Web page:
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Hurricane Sally has crashed into the southern US in slow motion, bringing torrential rain and storm surges, smashing boats and breaking bridges.

It made landfall as a Category 2 and although now a tropical storm, its glacial pace means there are still warnings of danger to life.

Pensacola, Florida, was badly hit, with a loose barge bringing down part of the Bay Bridge.

There are also storm surge warnings for Alabama as Sally heads north.

At 16:00 local time (21:00 GMT), Sally was 55 miles (88km) north of Pensacola and close to the Alabama border. Its 7mph speed in a north-easterly direction is almost a sprint - at one point it was 3mph.

Sally made landfall at Gulf Shores, Alabama, at 04:45 local time on Wednesday, with maximum wind speeds of 105mph.

The latest speeds are put at about 60mph, but it has been the torrents of rainfall and high storm surges that have been its most damaging factors.

Media playback is unsupported on your device Media captionHurricane Sally makes landfall in southern US

Hurricane Sally is one of several storms in the Atlantic Ocean, with officials running out of letters to name the hurricanes as they near the end of their annual alphabetic list.

What's the latest on damage?

The National Hurricane Center (NHC) reports that "catastrophic and life-threatening flooding continues over portions of the Florida Panhandle and southern Alabama".

Rainfall is being measured in feet rather than inches in some places, but 18in (45cm) has been recorded across many areas.

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Flooding to a depth of 5ft hit central Pensacola. The storm surge was the third worst ever to hit the city. Police there told people not to go out to look at the damage, saying: "It's slowing our progress down. Please stay at home!"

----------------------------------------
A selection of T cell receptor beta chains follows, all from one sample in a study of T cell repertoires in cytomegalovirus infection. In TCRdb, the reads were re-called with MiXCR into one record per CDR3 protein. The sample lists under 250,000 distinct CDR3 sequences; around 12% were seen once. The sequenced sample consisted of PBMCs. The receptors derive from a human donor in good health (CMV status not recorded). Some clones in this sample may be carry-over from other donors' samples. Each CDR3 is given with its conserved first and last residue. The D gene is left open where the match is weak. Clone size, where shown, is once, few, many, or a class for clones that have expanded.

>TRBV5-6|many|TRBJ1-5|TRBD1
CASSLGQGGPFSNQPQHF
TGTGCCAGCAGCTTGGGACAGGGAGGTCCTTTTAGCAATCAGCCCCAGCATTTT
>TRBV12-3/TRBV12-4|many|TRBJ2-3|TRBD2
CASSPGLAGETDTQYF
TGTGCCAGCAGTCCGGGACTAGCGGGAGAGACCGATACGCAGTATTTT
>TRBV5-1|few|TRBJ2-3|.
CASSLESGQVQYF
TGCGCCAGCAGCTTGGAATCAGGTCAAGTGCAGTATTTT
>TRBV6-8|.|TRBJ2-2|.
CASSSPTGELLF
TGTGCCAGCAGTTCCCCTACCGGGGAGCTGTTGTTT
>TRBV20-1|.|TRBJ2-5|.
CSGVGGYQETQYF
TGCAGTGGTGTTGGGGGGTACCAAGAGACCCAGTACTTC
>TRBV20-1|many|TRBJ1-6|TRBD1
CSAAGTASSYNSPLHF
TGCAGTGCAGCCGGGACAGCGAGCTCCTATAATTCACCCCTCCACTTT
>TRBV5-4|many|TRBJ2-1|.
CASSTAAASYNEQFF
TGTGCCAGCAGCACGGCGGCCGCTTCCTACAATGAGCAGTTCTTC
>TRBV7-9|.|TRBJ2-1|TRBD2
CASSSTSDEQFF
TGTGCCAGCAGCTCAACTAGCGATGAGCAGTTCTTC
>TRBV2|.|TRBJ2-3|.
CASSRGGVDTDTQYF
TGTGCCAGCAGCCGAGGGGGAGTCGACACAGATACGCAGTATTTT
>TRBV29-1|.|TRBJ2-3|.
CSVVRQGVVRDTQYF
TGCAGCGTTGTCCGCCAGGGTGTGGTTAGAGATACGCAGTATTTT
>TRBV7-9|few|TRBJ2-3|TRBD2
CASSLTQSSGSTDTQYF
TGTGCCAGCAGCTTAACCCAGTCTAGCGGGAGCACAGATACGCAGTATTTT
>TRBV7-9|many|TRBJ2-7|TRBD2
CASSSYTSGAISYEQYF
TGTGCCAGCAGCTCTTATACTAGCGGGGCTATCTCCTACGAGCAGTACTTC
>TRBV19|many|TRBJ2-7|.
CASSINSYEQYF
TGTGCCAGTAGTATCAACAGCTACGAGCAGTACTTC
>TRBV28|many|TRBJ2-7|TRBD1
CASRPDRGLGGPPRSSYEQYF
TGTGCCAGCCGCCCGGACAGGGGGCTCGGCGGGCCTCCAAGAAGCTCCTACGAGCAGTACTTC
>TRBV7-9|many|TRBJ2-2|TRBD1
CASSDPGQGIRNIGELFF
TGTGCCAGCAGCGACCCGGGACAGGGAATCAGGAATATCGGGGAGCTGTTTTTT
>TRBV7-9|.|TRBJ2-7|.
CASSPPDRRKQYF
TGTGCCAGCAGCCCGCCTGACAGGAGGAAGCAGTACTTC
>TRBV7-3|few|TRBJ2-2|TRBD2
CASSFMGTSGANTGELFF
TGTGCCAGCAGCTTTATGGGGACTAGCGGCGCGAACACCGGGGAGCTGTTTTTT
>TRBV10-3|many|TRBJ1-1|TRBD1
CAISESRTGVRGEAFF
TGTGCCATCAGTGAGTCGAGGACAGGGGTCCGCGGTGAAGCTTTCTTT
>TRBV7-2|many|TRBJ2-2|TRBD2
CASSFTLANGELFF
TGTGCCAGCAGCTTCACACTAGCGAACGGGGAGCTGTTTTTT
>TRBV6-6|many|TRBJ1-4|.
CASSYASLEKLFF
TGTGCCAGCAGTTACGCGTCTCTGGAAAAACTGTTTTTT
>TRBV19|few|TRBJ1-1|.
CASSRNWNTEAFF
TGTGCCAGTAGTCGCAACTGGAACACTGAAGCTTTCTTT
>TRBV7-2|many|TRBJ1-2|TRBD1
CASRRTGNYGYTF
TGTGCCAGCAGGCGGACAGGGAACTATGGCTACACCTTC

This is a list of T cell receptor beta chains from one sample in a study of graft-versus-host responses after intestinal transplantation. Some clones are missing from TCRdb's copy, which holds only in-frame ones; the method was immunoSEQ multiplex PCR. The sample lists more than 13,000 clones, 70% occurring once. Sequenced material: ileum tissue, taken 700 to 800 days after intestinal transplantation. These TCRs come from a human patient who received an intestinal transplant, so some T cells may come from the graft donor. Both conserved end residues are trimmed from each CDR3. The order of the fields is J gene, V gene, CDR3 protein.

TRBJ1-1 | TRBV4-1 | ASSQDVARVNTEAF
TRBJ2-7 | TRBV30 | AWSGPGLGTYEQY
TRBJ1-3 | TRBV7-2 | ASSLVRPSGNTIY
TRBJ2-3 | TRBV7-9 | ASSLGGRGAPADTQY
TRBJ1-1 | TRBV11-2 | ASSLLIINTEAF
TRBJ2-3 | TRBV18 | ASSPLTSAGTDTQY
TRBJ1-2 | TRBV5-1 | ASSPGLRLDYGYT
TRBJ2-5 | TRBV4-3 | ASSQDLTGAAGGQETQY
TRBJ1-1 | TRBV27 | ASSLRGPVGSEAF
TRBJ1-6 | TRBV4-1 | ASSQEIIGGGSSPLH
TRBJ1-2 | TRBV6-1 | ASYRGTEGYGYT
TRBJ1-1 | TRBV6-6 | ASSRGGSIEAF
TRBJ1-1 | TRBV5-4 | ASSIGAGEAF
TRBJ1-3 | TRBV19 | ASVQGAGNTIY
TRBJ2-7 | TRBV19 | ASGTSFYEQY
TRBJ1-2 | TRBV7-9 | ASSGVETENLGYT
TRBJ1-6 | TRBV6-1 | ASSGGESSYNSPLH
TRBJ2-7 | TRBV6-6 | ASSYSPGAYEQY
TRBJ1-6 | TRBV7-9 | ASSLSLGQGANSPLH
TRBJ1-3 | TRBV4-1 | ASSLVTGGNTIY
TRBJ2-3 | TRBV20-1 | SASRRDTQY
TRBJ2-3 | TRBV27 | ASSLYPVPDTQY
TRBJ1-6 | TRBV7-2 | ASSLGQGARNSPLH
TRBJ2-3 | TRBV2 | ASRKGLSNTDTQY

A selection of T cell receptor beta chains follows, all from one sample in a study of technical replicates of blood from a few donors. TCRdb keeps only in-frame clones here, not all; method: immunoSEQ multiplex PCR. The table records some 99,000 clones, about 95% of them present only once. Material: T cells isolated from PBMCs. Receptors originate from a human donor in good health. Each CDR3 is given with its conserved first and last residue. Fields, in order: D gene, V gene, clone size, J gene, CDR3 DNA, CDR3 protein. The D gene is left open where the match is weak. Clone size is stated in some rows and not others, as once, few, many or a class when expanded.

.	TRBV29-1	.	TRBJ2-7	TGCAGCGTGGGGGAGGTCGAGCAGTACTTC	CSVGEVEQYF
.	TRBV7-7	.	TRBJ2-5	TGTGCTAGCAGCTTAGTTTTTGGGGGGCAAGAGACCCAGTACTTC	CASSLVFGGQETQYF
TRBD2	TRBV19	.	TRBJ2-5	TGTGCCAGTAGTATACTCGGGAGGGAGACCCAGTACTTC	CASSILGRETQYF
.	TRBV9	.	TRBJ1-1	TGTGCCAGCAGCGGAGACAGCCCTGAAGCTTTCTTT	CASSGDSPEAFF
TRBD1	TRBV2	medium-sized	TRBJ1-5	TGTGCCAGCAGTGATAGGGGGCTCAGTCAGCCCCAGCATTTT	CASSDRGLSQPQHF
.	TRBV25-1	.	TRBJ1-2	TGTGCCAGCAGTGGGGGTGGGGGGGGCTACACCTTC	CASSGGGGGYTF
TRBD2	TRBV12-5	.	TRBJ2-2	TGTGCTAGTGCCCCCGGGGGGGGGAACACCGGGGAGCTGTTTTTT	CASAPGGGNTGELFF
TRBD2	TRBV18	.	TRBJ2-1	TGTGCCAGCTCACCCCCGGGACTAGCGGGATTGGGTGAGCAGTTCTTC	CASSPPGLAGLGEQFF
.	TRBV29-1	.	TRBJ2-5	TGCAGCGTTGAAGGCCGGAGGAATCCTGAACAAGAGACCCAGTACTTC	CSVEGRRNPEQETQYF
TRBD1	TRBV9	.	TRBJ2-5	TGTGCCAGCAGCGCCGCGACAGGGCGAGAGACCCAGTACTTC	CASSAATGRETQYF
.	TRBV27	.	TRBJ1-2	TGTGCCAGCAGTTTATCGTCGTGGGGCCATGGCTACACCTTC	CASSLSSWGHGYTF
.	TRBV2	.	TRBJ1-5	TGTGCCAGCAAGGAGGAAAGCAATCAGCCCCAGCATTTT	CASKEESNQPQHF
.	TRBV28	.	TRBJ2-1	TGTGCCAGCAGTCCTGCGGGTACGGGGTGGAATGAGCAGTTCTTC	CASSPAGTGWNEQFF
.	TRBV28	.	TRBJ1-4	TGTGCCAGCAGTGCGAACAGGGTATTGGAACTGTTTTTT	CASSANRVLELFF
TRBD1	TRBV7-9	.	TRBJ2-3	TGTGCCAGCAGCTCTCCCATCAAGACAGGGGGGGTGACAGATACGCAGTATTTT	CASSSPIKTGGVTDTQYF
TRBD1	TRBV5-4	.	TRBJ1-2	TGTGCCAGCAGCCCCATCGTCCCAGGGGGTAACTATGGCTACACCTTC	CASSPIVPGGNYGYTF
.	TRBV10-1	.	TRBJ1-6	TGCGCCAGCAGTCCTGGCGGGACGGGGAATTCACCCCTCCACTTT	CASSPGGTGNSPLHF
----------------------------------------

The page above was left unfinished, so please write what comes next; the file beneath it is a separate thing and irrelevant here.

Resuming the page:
Although the winds did not have the devastating power of the deadly Hurricane Laura, which struck last month, they still ripped boats from moorings and sent one barge careering into the under-construction Bay Bridge. They were certainly high enough to topple high-sided vehicles.

Image copyright Reuters Image caption One of the barges that broke free in Pensacola, Florida

Another barge got loose and headed for the Escambia Bay Bridge but luckily ran ashore.

The sheriff of Escambia County said it had not been expecting the devastation wrought by Sally.

Image copyright Reuters Image caption Overturned vehicle in Mobile, Alabama. Many roads there were hit by falling trees

Cavin Hollyhand, 50, who lives in Mobile, Alabama, told Reuters: "The rain is what stands out with this one: It's unreal."

There remains "a danger of life-threatening inundation" on the Florida-Alabama border, the NHC said.

Alabama Governor Kay Ivey said many areas around Mobile were seeing historic flood levels and urged people to heed warnings.

The pier at Gulf State Park in Alabama suffered significant damage.

Image copyright Reuters Image caption Gulf Shores in Alabama hosted Sally's landfall and its torrential rain

The latest on power cuts from the website lists some 290,000 customers without electricity in Alabama and 253,000 more in Florida.